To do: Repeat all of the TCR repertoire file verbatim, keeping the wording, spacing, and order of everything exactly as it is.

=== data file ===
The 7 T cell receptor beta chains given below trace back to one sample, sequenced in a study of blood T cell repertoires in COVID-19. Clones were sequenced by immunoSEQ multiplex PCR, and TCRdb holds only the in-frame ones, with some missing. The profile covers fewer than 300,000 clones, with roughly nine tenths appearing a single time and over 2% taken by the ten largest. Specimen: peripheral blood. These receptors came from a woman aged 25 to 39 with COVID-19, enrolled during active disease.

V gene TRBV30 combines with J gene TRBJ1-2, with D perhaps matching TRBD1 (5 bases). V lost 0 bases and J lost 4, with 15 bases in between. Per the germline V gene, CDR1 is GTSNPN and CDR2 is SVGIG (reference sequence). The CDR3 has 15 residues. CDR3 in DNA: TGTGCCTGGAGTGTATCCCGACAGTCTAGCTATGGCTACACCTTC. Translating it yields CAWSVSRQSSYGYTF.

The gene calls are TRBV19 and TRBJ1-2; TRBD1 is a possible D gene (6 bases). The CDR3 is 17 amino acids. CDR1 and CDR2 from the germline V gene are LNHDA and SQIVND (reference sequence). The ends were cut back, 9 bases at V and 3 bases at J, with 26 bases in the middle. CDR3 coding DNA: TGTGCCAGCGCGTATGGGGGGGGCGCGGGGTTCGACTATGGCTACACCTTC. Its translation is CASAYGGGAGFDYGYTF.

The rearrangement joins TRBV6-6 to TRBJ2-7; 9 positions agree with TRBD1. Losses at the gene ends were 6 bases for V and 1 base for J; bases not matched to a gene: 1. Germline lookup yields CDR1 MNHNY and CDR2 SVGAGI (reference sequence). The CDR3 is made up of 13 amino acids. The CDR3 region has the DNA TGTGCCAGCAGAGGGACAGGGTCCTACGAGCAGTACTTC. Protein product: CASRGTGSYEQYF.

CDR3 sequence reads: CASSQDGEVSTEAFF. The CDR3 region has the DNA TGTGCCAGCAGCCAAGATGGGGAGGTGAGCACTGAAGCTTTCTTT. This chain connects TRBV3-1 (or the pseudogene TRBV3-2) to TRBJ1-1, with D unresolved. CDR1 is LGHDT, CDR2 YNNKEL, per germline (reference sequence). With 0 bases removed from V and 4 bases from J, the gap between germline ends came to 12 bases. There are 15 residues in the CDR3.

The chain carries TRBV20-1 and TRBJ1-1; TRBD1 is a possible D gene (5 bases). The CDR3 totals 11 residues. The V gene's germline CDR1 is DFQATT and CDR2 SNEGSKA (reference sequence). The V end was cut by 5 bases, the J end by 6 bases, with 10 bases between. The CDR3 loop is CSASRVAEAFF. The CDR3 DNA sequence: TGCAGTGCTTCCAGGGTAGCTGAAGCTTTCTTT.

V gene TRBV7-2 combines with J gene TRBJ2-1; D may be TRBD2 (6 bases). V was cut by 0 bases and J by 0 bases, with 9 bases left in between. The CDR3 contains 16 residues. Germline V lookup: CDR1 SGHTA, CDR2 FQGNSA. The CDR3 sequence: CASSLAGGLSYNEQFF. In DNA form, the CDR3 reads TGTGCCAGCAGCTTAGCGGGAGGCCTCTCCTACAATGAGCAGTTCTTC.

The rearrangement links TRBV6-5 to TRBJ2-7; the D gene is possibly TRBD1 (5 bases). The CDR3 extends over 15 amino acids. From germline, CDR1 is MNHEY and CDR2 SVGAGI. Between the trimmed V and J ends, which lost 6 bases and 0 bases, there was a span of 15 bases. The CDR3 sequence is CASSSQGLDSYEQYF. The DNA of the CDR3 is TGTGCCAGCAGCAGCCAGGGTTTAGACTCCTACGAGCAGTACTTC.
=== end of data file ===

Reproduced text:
The 7 T cell receptor beta chains given below trace back to one sample, sequenced in a study of blood T cell repertoires in COVID-19. Clones were sequenced by immunoSEQ multiplex PCR, and TCRdb holds only the in-frame ones, with some missing. The profile covers fewer than 300,000 clones, with roughly nine tenths appearing a single time and over 2% taken by the ten largest. Specimen: peripheral blood. These receptors came from a woman aged 25 to 39 with COVID-19, enrolled during active disease.

V gene TRBV30 combines with J gene TRBJ1-2, with D perhaps matching TRBD1 (5 bases). V lost 0 bases and J lost 4, with 15 bases in between. Per the germline V gene, CDR1 is GTSNPN and CDR2 is SVGIG (reference sequence). The CDR3 has 15 residues. CDR3 in DNA: TGTGCCTGGAGTGTATCCCGACAGTCTAGCTATGGCTACACCTTC. Translating it yields CAWSVSRQSSYGYTF.

The gene calls are TRBV19 and TRBJ1-2; TRBD1 is a possible D gene (6 bases). The CDR3 is 17 amino acids. CDR1 and CDR2 from the germline V gene are LNHDA and SQIVND (reference sequence). The ends were cut back, 9 bases at V and 3 bases at J, with 26 bases in the middle. CDR3 coding DNA: TGTGCCAGCGCGTATGGGGGGGGCGCGGGGTTCGACTATGGCTACACCTTC. Its translation is CASAYGGGAGFDYGYTF.

The rearrangement joins TRBV6-6 to TRBJ2-7; 9 positions agree with TRBD1. Losses at the gene ends were 6 bases for V and 1 base for J; bases not matched to a gene: 1. Germline lookup yields CDR1 MNHNY and CDR2 SVGAGI (reference sequence). The CDR3 is made up of 13 amino acids. The CDR3 region has the DNA TGTGCCAGCAGAGGGACAGGGTCCTACGAGCAGTACTTC. Protein product: CASRGTGSYEQYF.

CDR3 sequence reads: CASSQDGEVSTEAFF. The CDR3 region has the DNA TGTGCCAGCAGCCAAGATGGGGAGGTGAGCACTGAAGCTTTCTTT. This chain connects TRBV3-1 (or the pseudogene TRBV3-2) to TRBJ1-1, with D unresolved. CDR1 is LGHDT, CDR2 YNNKEL, per germline (reference sequence). With 0 bases removed from V and 4 bases from J, the gap between germline ends came to 12 bases. There are 15 residues in the CDR3.

The chain carries TRBV20-1 and TRBJ1-1; TRBD1 is a possible D gene (5 bases). The CDR3 totals 11 residues. The V gene's germline CDR1 is DFQATT and CDR2 SNEGSKA (reference sequence). The V end was cut by 5 bases, the J end by 6 bases, with 10 bases between. The CDR3 loop is CSASRVAEAFF. The CDR3 DNA sequence: TGCAGTGCTTCCAGGGTAGCTGAAGCTTTCTTT.

V gene TRBV7-2 combines with J gene TRBJ2-1; D may be TRBD2 (6 bases). V was cut by 0 bases and J by 0 bases, with 9 bases left in between. The CDR3 contains 16 residues. Germline V lookup: CDR1 SGHTA, CDR2 FQGNSA. The CDR3 sequence: CASSLAGGLSYNEQFF. In DNA form, the CDR3 reads TGTGCCAGCAGCTTAGCGGGAGGCCTCTCCTACAATGAGCAGTTCTTC.

The rearrangement links TRBV6-5 to TRBJ2-7; the D gene is possibly TRBD1 (5 bases). The CDR3 extends over 15 amino acids. From germline, CDR1 is MNHEY and CDR2 SVGAGI. Between the trimmed V and J ends, which lost 6 bases and 0 bases, there was a span of 15 bases. The CDR3 sequence is CASSSQGLDSYEQYF. The DNA of the CDR3 is TGTGCCAGCAGCAGCCAGGGTTTAGACTCCTACGAGCAGTACTTC.